What you need to know:
Urgent. Lawmakers want Parliament to put on hold the handling of the ongoing Budget process to ensure the re-passage of the anti-gays law.
At least 91 MPs had by yesterday evening signed a document in support of a drive to re-introduce the Anti-Homosexuality Act 2014, which was nullified by the Constitutional Court last Friday, on grounds that Parliament passed it without the required quorum.
The court’s action removed the law from the country’s statute books in spite of protests from the State that the petitioners did not tender actual evidence to support their claim that there was no quorum when it was enacted.
Kawempe North MP Latif Sebaggala kicked off the collection of signatures yesterday afternoon, saying colleagues want Parliament to put on hold the handling of the ongoing Budget process and first ensure the re-passage of the anti-gay activity law when it resumes from the mini recess later this month.
When the Anti-Homosexuality Bill was tabled before Parliament in 2009, as a private member’s initiative by Ndorwa West MP David Bahati, it was condemned by the Western countries as an affront to human rights.
Its supporters insisted it was essential in the protection of Uganda’s cultural values, arguing that same sex relationships are a threat to the country’s morals and posterity.
By press time, it was not clear if Mr Bahati would again take the lead in presenting the Bill. Efforts to reach him for comment were unsuccessful.
However, available information at Parliament suggest that the MPs will want the consideration of a new Bill to be the first item on the Order Paper.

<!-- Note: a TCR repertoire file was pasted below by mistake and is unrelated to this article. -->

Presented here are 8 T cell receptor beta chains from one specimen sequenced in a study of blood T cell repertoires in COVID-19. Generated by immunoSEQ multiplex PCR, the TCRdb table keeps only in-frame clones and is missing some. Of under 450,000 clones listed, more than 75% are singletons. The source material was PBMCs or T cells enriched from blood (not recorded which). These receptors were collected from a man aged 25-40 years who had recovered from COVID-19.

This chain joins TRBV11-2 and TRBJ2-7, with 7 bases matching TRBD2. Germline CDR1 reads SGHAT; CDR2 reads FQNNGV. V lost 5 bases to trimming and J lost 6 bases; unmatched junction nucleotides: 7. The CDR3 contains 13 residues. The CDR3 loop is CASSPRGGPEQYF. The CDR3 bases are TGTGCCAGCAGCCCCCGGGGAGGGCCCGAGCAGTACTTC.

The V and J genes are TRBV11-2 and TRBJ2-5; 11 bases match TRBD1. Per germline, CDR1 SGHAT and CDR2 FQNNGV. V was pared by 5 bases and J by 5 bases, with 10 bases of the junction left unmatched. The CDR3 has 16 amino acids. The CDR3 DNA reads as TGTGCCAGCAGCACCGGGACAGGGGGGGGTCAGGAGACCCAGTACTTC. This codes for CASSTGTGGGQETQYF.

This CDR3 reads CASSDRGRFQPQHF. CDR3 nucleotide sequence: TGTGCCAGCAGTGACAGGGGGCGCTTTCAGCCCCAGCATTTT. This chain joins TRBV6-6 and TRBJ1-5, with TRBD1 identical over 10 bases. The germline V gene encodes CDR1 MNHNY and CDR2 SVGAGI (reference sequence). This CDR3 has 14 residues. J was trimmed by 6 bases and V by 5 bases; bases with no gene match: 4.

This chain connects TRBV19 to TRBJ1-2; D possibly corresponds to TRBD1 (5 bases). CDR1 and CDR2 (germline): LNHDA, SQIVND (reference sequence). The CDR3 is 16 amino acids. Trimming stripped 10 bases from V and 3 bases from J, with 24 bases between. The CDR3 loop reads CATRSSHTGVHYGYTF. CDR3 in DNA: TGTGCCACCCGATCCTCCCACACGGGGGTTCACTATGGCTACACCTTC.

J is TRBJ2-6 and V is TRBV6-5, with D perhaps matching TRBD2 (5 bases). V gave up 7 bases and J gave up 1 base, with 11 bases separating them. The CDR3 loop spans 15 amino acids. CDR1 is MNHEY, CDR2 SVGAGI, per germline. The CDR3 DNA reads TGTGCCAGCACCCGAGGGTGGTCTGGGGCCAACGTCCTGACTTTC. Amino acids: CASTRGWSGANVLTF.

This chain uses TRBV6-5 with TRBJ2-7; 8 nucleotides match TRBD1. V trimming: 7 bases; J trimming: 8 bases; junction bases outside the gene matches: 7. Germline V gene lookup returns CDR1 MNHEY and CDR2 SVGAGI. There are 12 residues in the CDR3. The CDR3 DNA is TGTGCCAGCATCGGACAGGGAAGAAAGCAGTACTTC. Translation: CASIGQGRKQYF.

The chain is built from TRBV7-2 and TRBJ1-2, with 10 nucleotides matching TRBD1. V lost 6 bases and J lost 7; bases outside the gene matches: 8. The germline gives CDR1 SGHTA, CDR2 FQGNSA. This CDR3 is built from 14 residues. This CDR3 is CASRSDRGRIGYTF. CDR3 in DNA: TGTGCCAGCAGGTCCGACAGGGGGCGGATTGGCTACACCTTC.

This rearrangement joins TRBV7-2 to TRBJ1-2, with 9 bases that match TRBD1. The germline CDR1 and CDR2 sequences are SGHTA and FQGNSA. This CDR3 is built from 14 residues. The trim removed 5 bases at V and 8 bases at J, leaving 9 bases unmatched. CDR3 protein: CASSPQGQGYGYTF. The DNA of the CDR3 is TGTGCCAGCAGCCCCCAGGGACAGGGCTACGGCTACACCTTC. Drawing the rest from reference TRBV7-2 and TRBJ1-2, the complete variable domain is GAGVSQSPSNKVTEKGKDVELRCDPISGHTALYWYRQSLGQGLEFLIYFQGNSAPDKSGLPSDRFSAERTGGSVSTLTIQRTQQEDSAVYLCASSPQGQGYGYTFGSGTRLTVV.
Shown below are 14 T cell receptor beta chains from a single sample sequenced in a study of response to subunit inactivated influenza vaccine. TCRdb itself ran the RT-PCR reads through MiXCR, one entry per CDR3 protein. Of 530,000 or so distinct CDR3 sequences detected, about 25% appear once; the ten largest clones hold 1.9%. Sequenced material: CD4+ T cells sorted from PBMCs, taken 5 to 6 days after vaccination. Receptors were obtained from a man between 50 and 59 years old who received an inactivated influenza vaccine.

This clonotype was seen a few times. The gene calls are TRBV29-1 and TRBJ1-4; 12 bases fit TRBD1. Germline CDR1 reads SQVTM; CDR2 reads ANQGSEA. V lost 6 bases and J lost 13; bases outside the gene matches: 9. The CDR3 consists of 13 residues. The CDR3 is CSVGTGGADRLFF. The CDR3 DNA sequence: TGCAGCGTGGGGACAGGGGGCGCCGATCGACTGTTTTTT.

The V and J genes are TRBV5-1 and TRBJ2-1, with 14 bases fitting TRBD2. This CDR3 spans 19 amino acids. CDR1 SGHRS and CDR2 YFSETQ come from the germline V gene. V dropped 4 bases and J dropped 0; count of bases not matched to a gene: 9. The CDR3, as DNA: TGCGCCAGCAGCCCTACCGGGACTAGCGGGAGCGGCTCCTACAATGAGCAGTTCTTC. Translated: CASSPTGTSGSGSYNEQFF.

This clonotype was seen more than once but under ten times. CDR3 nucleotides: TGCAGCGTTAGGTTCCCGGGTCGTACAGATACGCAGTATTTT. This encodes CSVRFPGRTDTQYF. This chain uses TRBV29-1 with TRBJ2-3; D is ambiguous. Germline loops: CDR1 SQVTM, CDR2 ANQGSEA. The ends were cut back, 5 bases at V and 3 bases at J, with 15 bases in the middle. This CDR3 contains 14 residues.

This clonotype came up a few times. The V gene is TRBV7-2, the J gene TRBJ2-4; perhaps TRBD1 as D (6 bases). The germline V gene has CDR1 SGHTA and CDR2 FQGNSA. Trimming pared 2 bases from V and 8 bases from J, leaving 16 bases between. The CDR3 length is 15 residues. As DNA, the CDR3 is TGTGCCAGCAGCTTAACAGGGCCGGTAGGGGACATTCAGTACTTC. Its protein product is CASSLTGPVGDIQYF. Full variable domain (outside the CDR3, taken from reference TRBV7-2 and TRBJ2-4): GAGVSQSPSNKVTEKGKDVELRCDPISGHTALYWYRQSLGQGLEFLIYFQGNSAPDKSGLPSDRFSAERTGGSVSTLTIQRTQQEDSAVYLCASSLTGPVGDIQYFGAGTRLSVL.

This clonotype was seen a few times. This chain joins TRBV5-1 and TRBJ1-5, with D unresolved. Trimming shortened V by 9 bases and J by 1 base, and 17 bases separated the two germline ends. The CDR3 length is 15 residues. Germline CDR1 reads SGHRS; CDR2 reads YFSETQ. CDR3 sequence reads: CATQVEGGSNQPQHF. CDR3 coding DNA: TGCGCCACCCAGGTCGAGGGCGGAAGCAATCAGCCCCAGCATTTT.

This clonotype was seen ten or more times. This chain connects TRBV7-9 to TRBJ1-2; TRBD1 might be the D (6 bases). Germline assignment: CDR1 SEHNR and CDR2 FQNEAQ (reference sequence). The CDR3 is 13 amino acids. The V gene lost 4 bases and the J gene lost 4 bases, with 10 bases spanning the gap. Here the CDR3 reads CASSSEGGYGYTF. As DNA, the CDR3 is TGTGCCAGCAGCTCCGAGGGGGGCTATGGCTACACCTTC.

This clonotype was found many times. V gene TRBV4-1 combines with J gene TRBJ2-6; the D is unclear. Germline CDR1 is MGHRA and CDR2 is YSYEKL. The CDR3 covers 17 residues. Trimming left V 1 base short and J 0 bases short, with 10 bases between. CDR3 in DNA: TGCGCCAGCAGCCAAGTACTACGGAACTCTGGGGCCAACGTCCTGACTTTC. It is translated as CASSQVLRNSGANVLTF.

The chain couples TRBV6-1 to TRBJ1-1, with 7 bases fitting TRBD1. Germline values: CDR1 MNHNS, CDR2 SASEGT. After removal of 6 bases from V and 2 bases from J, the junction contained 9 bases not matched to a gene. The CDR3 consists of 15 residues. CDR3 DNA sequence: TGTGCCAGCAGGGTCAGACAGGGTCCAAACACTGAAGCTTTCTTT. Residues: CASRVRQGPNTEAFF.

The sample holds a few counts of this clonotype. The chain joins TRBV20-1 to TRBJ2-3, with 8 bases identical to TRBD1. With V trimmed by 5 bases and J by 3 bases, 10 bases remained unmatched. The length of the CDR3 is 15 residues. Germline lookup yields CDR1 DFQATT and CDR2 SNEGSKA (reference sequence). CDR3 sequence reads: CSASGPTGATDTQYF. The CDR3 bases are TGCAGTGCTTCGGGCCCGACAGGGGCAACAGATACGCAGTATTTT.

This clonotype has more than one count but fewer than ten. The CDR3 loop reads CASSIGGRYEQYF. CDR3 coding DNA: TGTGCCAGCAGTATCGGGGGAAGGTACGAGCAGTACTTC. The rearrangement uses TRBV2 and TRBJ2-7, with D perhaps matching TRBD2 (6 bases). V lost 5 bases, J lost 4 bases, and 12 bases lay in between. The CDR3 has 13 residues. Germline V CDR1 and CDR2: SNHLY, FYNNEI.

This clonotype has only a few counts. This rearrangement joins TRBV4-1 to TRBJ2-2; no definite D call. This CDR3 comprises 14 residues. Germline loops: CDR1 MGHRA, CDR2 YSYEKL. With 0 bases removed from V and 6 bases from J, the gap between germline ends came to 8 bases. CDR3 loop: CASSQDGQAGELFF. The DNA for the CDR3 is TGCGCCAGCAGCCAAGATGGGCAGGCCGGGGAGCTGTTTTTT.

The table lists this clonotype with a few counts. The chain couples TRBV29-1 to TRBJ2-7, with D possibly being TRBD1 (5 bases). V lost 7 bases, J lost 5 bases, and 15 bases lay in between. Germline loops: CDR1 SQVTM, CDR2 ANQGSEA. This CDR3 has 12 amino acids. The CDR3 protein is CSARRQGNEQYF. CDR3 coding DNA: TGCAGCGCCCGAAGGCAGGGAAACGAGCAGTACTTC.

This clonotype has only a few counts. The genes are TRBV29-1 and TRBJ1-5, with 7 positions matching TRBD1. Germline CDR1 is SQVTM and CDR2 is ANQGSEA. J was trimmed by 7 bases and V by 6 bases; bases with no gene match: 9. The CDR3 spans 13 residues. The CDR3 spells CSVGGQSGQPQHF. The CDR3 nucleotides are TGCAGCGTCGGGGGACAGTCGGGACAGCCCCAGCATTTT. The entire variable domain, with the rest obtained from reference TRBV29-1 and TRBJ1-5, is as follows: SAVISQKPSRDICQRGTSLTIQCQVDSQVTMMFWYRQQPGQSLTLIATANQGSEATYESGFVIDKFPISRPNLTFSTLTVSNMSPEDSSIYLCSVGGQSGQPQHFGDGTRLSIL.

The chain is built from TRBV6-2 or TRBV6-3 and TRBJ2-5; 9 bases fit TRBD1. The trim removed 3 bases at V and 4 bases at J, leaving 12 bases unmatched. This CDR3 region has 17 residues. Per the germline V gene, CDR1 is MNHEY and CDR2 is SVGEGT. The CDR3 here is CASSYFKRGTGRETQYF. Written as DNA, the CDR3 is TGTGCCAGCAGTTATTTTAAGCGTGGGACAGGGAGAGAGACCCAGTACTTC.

They will also hope that the Speaker grants their request for House Rules of Procedure to be suspended to allow the Bill be passed without going through the lengthy first, second and third reading stages.
“When we reconvene from recess, the first item on the agenda should be the passing of the Bill. This is not a normal Bill and the Speaker will allow us to amend the Rules of Procedure. Whether we are denied aid and we live in poverty, we shall live by that,” Mr Sebaggala said.
Last week, the court did not pronounce itself on whether the Bill violates any human rights- one of the demands of the petitioners.
When President Museveni, who was initially opposed to the Act, backtracked and assented to it, to the delight of the vast majority of Ugandans as revealed in ensuing public reaction, some countries in the West responded by cutting donor support.
Mr Museveni signed the law which was passed last December and disparaged Western powers, vowing that “they cannot dictate to us.”
At the weekend, the President, whose government has been criticised for allegedly playing politics with the homosexual controversy and buckling under pressure from abroad, said the NRM’s parliamentary caucus will sit and chart a way forward.
Parliament is currently on a mini plenary recess to allow committees sift through ministerial budget estimates ahead of passing of the 2014/15 Budget.
More than 20 MPs later addressed a press conference at Parliament where they denigrated Western countries that have been speaking up against the Bill as “colonialists whose minds are twisted.”
Kampala Woman MP Nabila Nagayi Ssempala said the envisaged re-enacted law should also include a clause that explicitly bars anal sex, saying the practice is “closeted homosexuality hidden under heterosexuality where men are forcing themselves on [and engaging in anal sex with their] women” after being denied gay sex.
On the day Parliament passed the anti-gay law, Prime Minister Amama Mbabazi’s caution about their not being quorum went unacknowledged by Speaker Rebecca Kadaga.
Under the House rules, when a question over quorum is raised, the Speaker is obligated to temporarily suspend proceedings to ascertain if this is the case.
This time, the MPs promised that the issue of quorum will not arise. Parliament’s quorum is one third of MPs entitled to vote.
In a telephone interview yesterday, Ms Hellen Kaweesa, the Parliament spokesperson, said the House is studying the court ruling to determine the next course of action.
“Pertinent issues were raised. Parliament is waiting for the ruling to read it, understand it and pronounce itself on the next course of action,” Ms Kaweesa said.